Examples of common jumbo frame sizes are 4096, 8192, 9216 bytes.”

Minimum Frame size

- Timmons C. Player
“Why is 64 bytes used as the minimum frame size for SONET? I
understand that 64 is the minimum for Ethernet, but the minimum for
SONET is either 46 or 48 (40 byte packets), so it seems like that
should be included in the recommended frame size list”
- Ciprian Popoviciu
“the 64 bytes frame for Ethernet leads to a 44 bytes IP packet which in
the case of SONET would be a 51 bytes (with a 2 bytes FCS) or a 53
bytes (with a 4 bytes FCS) frame”
- David Newman
“Sonet supports 40-byte packets, the shortest length possible for IPv6.
Ergo, that length should be included in any methodology, regardless of
where a Sonet device ultimately gets deployed.”
- Curtis Villamizar
“Average packet sizes in real networks have never been as low as 64
bytes so 64 bytes as a means to determine pps limitations is
reasonable.”
We recommeneded starting from 53 bytes for SONET.

***RFC2544 back-to-back test removed

- Timmons C. Player
“I'm glad to see the back-to-back test being deprecated. I've always
thought that it was mostly useless for modern DUT's.”
- Curtis Villamizar
“RFC2544 indicates that 1024 frames back to back would be called for
for testing any protocol. Its a SHOULD, not a MUST. IMHO the figure
of 1024 is too small and testing using bursts of small packets is also
called for. The figure you'll get is not as important as passing the
test without packet drops. The recommendation in the draft is based on
people who do vendor benchmarking not liking non-repeatable figures as
opposed to people who do ISP benchmarking not liking equipment which
can't be relied upon to deliver busty traffic. I think your point is
that the latter is or at least should be extinct.
ISPs (smart ones) will test for this whether its in the spec as a
SHOULD or a MUST or a SHOULD NOT as it is here. You might be surprised
by some "modern DUTs" and smart ISPs prefer to be surprised in their
test lab rather than on their production network. If they don't get
surprised in the lab its still time well spent.”
- Scott Bradner
“my experience (a long time ago with hardware from a long time ago) was
that there was no useful repeatability in the back-to-back test (17%
variance in one product between runs, in the same range in a number of
other products) - do I think that the b2b test should be deprecated but
I do agree with Curtis that some useful information can be found - if
the max burst is very short that could be an indication of problems
that could hurt but its more of a warning sign than anything
quantitative and I agree that 1024 is too short a burst these days -
not sure what it should be though”
We followed Scott’s recommendation to remove the test on the account of
repeatability concers.

***Throughput definition


Scott Bradner clarified the history and reasoning behind the definition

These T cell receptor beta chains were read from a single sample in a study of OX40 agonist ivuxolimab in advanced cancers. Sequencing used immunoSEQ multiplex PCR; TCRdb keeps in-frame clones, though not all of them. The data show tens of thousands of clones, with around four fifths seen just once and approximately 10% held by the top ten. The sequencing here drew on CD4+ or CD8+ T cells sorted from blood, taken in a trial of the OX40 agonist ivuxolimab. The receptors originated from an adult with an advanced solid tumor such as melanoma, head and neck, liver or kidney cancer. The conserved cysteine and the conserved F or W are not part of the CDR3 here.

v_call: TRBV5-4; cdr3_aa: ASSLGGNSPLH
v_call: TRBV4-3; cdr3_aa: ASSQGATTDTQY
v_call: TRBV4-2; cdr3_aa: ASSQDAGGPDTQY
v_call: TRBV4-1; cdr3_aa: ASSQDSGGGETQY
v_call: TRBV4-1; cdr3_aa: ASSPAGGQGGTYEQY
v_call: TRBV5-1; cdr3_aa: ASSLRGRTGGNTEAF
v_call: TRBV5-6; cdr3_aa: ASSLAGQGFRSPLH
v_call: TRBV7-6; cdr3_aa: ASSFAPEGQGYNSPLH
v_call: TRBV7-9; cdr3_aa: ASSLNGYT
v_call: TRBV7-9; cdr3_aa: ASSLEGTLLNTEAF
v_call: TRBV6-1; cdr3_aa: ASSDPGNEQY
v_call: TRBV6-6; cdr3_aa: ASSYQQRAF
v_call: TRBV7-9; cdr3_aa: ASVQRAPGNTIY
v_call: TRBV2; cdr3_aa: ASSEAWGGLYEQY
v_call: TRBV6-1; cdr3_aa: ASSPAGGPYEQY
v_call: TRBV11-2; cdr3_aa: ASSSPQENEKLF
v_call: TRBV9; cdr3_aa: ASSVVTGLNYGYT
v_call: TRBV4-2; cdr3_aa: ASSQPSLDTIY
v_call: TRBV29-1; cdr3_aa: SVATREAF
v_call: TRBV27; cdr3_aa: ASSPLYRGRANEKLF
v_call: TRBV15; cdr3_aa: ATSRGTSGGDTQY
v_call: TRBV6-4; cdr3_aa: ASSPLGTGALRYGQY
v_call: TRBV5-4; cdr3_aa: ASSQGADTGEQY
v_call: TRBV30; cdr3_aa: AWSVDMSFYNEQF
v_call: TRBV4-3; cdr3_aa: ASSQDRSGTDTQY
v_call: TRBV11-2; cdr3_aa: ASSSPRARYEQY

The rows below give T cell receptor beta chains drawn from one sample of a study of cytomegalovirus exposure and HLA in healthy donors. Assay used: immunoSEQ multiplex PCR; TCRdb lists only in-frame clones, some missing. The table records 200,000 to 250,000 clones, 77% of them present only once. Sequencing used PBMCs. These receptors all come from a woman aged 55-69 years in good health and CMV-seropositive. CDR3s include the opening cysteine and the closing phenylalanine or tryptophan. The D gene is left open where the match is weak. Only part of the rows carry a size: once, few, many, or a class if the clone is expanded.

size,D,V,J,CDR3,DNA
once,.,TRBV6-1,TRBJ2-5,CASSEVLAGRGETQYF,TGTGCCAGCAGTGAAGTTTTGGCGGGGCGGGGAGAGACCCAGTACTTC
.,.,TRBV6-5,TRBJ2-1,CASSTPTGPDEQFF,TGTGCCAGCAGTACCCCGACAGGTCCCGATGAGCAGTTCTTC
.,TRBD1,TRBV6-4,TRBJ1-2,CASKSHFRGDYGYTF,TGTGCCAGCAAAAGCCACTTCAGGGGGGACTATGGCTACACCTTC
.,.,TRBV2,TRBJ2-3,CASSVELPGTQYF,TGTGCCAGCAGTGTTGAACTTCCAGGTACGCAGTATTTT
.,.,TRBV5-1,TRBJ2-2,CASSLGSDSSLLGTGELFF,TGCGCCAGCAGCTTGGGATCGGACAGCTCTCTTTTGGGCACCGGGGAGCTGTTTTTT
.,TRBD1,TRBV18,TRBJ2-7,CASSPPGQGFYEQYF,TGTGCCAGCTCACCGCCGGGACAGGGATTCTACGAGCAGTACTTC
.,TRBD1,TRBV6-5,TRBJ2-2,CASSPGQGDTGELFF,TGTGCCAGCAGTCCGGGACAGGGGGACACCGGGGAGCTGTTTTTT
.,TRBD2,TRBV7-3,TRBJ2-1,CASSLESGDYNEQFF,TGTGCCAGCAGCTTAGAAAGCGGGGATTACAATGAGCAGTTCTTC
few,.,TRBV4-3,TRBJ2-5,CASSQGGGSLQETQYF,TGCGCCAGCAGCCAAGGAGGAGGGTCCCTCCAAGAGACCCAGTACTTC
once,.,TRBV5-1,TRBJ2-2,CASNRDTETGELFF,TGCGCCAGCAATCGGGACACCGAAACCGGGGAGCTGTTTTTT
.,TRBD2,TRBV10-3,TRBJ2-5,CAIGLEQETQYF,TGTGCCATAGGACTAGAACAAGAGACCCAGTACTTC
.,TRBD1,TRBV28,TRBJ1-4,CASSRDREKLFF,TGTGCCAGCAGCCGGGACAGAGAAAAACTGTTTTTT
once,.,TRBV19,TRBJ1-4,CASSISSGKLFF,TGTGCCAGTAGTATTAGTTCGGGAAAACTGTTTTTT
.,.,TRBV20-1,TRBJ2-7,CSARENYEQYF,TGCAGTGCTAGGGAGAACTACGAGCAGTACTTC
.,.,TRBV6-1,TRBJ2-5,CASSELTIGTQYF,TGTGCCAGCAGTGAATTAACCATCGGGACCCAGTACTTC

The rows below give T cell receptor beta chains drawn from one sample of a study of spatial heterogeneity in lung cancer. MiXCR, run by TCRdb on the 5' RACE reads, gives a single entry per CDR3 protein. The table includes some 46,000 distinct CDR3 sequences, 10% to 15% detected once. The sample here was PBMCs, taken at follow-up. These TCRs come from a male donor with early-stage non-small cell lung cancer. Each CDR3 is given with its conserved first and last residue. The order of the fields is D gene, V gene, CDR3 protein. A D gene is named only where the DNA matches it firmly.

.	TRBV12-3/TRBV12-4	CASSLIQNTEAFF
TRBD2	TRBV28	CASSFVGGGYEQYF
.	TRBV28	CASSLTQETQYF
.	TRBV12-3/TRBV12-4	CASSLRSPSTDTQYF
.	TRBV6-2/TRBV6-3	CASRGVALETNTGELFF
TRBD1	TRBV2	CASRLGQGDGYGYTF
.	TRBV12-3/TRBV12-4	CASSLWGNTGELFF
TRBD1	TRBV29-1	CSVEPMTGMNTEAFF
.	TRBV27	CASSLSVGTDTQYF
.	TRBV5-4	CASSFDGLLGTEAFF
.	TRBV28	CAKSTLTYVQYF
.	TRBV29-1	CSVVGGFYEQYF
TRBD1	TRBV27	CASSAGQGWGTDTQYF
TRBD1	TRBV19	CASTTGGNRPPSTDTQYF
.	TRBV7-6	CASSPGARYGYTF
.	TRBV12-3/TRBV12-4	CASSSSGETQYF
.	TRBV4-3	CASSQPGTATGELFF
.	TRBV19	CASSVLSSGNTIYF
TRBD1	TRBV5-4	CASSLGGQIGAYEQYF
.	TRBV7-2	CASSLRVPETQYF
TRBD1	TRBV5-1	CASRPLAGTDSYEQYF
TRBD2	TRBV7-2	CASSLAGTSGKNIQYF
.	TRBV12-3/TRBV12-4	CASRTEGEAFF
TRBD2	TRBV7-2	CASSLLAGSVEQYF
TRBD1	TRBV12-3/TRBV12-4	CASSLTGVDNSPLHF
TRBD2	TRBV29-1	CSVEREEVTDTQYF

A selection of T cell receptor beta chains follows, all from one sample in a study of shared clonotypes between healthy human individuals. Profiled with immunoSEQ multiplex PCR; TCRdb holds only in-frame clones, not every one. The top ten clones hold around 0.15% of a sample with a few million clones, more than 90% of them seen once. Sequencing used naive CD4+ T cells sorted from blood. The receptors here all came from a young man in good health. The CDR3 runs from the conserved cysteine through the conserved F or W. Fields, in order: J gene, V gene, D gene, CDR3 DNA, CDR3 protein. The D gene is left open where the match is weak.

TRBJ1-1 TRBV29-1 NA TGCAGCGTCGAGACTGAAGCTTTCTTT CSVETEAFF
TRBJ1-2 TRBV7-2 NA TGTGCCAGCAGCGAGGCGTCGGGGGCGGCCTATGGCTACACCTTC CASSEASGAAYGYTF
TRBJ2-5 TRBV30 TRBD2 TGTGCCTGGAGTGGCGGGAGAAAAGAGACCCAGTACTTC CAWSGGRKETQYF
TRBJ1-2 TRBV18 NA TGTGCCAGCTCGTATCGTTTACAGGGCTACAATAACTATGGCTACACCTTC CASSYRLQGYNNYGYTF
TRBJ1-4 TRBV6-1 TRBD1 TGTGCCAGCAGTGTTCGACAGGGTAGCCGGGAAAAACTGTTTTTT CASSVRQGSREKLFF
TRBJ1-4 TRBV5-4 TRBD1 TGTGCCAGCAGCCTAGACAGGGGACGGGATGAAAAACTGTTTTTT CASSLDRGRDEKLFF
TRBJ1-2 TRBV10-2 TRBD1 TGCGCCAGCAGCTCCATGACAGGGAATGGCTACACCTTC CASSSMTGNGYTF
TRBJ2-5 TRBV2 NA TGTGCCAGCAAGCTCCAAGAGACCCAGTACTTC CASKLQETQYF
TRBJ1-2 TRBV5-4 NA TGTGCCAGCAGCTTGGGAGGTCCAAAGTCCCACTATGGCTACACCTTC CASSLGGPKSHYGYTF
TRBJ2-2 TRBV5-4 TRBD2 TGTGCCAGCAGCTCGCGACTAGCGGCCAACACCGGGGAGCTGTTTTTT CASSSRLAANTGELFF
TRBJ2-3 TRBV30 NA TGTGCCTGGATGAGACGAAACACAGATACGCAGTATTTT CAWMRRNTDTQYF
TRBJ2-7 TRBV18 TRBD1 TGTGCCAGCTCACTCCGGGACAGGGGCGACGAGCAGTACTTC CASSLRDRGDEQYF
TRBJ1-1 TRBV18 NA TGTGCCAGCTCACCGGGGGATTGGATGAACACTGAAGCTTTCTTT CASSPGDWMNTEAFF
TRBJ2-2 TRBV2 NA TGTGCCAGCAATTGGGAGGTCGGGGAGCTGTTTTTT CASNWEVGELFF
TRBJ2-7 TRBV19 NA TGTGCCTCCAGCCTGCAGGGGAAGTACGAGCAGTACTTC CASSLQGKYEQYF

of throughput within BMWG:
> The term "throughput" is commonly referred to as an average rate that
> is achieved given a particular load. In an operating network, the
> throughput is the number of bits actually flowing, not the maximum
> achievable rate. For example, if a 10g interface has 1g of traffic on
> it, the throughput is 1g, not 10g. The maximum achievable throughput
> might be 10g (we can pretend it is, though for practical reasons it
> rarely is). It makes no sense for the benchmarking community to
> redefine a commonly used term that has somewhat different meaning to
> the rest of the community. I don't think that was ever the intention
> of RFC1242 but I can't speak for the author. Scott can clarify.

a lot of thought and discussion went into the definition of throughput
the max zero-loss rate was carefully selected because it turns out to
be quite meaningful
for example, about the same time that RFC 1242 was published a
particular Wellfleet router was able to forward packets at a rate of
over 85,000 pps (over six 10 Mbps Ethernet paths) but its zero-loss
rate was less than 5,000 (as I recall) because there was a bug which
caused packets to be lost when the real time clock updated the console
screen every second - this was important information - it led to teh
bug being found - in this case fixing that bug increased TCP throughput
for paths going through the router.
bottom line - selecting the max zero-loss value as the "throughput"
was exactly what the WG wanted to do.
the intention was that people using the RFC 1242 terminology should say
so in their reports to avoid confusion over what they mean with their
test results
Scott
- Done
No changes made to the draft


***Minimum Frame Size – Test Tool Perspective


We were contacted by several Test Tool vendors with the request to put
a note about the fact that when selecting minimum size frames there
might not be enough space left in the packets to insert signatures used
to recognize packets for determining packet drops, out of order packets
or for measuring delay and latency of traffic.
This is a reasonable warning since all test tools are currently using
packet signatures. We decided to add the following note:

“Note: Test tools are commonly using signatures to identify test
traffic packets to verify that there are no packet drops, out of order
packets or to calculate various statistics such as delay and jitter.
This could be the reason why the minimum frame size selectable through
the test tool might not be as low as the theoretical one presented in
this document.”